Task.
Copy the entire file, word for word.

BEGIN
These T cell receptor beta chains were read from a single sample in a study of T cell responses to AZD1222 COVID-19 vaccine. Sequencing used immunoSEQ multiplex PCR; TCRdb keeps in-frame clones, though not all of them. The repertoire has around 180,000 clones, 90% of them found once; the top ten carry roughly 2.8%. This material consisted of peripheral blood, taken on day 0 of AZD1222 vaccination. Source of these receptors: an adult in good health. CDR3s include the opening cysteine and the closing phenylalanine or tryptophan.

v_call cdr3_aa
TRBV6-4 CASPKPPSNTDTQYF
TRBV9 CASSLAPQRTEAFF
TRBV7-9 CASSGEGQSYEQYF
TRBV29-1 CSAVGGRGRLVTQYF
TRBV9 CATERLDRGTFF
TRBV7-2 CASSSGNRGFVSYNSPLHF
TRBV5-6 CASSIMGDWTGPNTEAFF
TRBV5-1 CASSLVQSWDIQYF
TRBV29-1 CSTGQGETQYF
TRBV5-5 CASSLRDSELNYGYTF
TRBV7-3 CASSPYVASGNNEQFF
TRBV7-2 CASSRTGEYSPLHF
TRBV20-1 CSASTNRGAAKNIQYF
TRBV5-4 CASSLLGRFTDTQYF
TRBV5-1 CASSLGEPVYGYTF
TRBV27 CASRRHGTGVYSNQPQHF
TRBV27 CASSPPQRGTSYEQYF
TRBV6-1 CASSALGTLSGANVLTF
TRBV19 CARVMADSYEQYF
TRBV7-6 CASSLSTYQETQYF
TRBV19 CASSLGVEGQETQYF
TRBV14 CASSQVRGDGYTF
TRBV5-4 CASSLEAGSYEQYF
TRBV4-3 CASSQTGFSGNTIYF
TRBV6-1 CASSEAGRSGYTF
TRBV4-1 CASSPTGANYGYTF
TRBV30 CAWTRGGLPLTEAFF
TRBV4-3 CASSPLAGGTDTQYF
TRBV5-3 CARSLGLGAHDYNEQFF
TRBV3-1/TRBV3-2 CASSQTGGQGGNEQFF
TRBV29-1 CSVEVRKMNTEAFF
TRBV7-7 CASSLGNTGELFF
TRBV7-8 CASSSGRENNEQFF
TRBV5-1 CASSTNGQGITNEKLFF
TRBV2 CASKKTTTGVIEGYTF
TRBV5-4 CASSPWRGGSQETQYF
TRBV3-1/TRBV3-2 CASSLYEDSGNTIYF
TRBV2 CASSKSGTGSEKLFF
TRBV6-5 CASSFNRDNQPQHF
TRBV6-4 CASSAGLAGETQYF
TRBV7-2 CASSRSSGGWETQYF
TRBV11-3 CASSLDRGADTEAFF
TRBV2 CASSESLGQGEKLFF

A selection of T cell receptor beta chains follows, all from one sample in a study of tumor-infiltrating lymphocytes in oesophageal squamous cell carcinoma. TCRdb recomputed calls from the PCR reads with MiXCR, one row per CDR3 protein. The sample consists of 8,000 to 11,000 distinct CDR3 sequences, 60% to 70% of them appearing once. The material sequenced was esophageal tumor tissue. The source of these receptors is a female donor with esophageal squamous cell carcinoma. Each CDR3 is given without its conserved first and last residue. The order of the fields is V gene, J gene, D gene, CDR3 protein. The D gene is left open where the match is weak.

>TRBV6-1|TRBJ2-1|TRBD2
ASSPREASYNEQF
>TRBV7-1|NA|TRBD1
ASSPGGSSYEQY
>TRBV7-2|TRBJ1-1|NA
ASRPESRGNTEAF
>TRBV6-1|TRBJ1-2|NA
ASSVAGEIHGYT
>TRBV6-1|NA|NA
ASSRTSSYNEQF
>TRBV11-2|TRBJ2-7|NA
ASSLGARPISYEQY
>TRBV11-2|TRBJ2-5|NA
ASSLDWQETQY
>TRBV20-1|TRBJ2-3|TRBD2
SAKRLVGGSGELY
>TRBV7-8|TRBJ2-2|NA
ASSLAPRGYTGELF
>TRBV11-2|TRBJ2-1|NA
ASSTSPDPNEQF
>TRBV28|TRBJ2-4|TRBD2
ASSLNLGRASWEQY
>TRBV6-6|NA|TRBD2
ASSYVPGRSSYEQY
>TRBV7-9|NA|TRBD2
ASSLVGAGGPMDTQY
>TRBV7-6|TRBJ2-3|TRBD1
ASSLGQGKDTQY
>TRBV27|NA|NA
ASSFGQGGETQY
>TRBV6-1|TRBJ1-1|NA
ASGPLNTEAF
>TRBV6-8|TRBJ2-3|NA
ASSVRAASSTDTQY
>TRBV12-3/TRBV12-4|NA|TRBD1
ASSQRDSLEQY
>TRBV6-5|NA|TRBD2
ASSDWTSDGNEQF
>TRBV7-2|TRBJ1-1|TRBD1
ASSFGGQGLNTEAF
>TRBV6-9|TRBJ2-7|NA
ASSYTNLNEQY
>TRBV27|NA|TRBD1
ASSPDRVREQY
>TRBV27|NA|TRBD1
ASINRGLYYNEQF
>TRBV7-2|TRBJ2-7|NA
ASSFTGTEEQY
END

These T cell receptor beta chains were read from a single sample in a study of T cell responses to AZD1222 COVID-19 vaccine. Sequencing used immunoSEQ multiplex PCR; TCRdb keeps in-frame clones, though not all of them. The repertoire has around 180,000 clones, 90% of them found once; the top ten carry roughly 2.8%. This material consisted of peripheral blood, taken on day 0 of AZD1222 vaccination. Source of these receptors: an adult in good health. CDR3s include the opening cysteine and the closing phenylalanine or tryptophan.

v_call cdr3_aa
TRBV6-4 CASPKPPSNTDTQYF
TRBV9 CASSLAPQRTEAFF
TRBV7-9 CASSGEGQSYEQYF
TRBV29-1 CSAVGGRGRLVTQYF
TRBV9 CATERLDRGTFF
TRBV7-2 CASSSGNRGFVSYNSPLHF
TRBV5-6 CASSIMGDWTGPNTEAFF
TRBV5-1 CASSLVQSWDIQYF
TRBV29-1 CSTGQGETQYF
TRBV5-5 CASSLRDSELNYGYTF
TRBV7-3 CASSPYVASGNNEQFF
TRBV7-2 CASSRTGEYSPLHF
TRBV20-1 CSASTNRGAAKNIQYF
TRBV5-4 CASSLLGRFTDTQYF
TRBV5-1 CASSLGEPVYGYTF
TRBV27 CASRRHGTGVYSNQPQHF
TRBV27 CASSPPQRGTSYEQYF
TRBV6-1 CASSALGTLSGANVLTF
TRBV19 CARVMADSYEQYF
TRBV7-6 CASSLSTYQETQYF
TRBV19 CASSLGVEGQETQYF
TRBV14 CASSQVRGDGYTF
TRBV5-4 CASSLEAGSYEQYF
TRBV4-3 CASSQTGFSGNTIYF
TRBV6-1 CASSEAGRSGYTF
TRBV4-1 CASSPTGANYGYTF
TRBV30 CAWTRGGLPLTEAFF
TRBV4-3 CASSPLAGGTDTQYF
TRBV5-3 CARSLGLGAHDYNEQFF
TRBV3-1/TRBV3-2 CASSQTGGQGGNEQFF
TRBV29-1 CSVEVRKMNTEAFF
TRBV7-7 CASSLGNTGELFF
TRBV7-8 CASSSGRENNEQFF
TRBV5-1 CASSTNGQGITNEKLFF
TRBV2 CASKKTTTGVIEGYTF
TRBV5-4 CASSPWRGGSQETQYF
TRBV3-1/TRBV3-2 CASSLYEDSGNTIYF
TRBV2 CASSKSGTGSEKLFF
TRBV6-5 CASSFNRDNQPQHF
TRBV6-4 CASSAGLAGETQYF
TRBV7-2 CASSRSSGGWETQYF
TRBV11-3 CASSLDRGADTEAFF
TRBV2 CASSESLGQGEKLFF

A selection of T cell receptor beta chains follows, all from one sample in a study of tumor-infiltrating lymphocytes in oesophageal squamous cell carcinoma. TCRdb recomputed calls from the PCR reads with MiXCR, one row per CDR3 protein. The sample consists of 8,000 to 11,000 distinct CDR3 sequences, 60% to 70% of them appearing once. The material sequenced was esophageal tumor tissue. The source of these receptors is a female donor with esophageal squamous cell carcinoma. Each CDR3 is given without its conserved first and last residue. The order of the fields is V gene, J gene, D gene, CDR3 protein. The D gene is left open where the match is weak.

>TRBV6-1|TRBJ2-1|TRBD2
ASSPREASYNEQF
>TRBV7-1|NA|TRBD1
ASSPGGSSYEQY
>TRBV7-2|TRBJ1-1|NA
ASRPESRGNTEAF
>TRBV6-1|TRBJ1-2|NA
ASSVAGEIHGYT
>TRBV6-1|NA|NA
ASSRTSSYNEQF
>TRBV11-2|TRBJ2-7|NA
ASSLGARPISYEQY
>TRBV11-2|TRBJ2-5|NA
ASSLDWQETQY
>TRBV20-1|TRBJ2-3|TRBD2
SAKRLVGGSGELY
>TRBV7-8|TRBJ2-2|NA
ASSLAPRGYTGELF
>TRBV11-2|TRBJ2-1|NA
ASSTSPDPNEQF
>TRBV28|TRBJ2-4|TRBD2
ASSLNLGRASWEQY
>TRBV6-6|NA|TRBD2
ASSYVPGRSSYEQY
>TRBV7-9|NA|TRBD2
ASSLVGAGGPMDTQY
>TRBV7-6|TRBJ2-3|TRBD1
ASSLGQGKDTQY
>TRBV27|NA|NA
ASSFGQGGETQY
>TRBV6-1|TRBJ1-1|NA
ASGPLNTEAF
>TRBV6-8|TRBJ2-3|NA
ASSVRAASSTDTQY
>TRBV12-3/TRBV12-4|NA|TRBD1
ASSQRDSLEQY
>TRBV6-5|NA|TRBD2
ASSDWTSDGNEQF
>TRBV7-2|TRBJ1-1|TRBD1
ASSFGGQGLNTEAF
>TRBV6-9|TRBJ2-7|NA
ASSYTNLNEQY
>TRBV27|NA|TRBD1
ASSPDRVREQY
>TRBV27|NA|TRBD1
ASINRGLYYNEQF
>TRBV7-2|TRBJ2-7|NA
ASSFTGTEEQY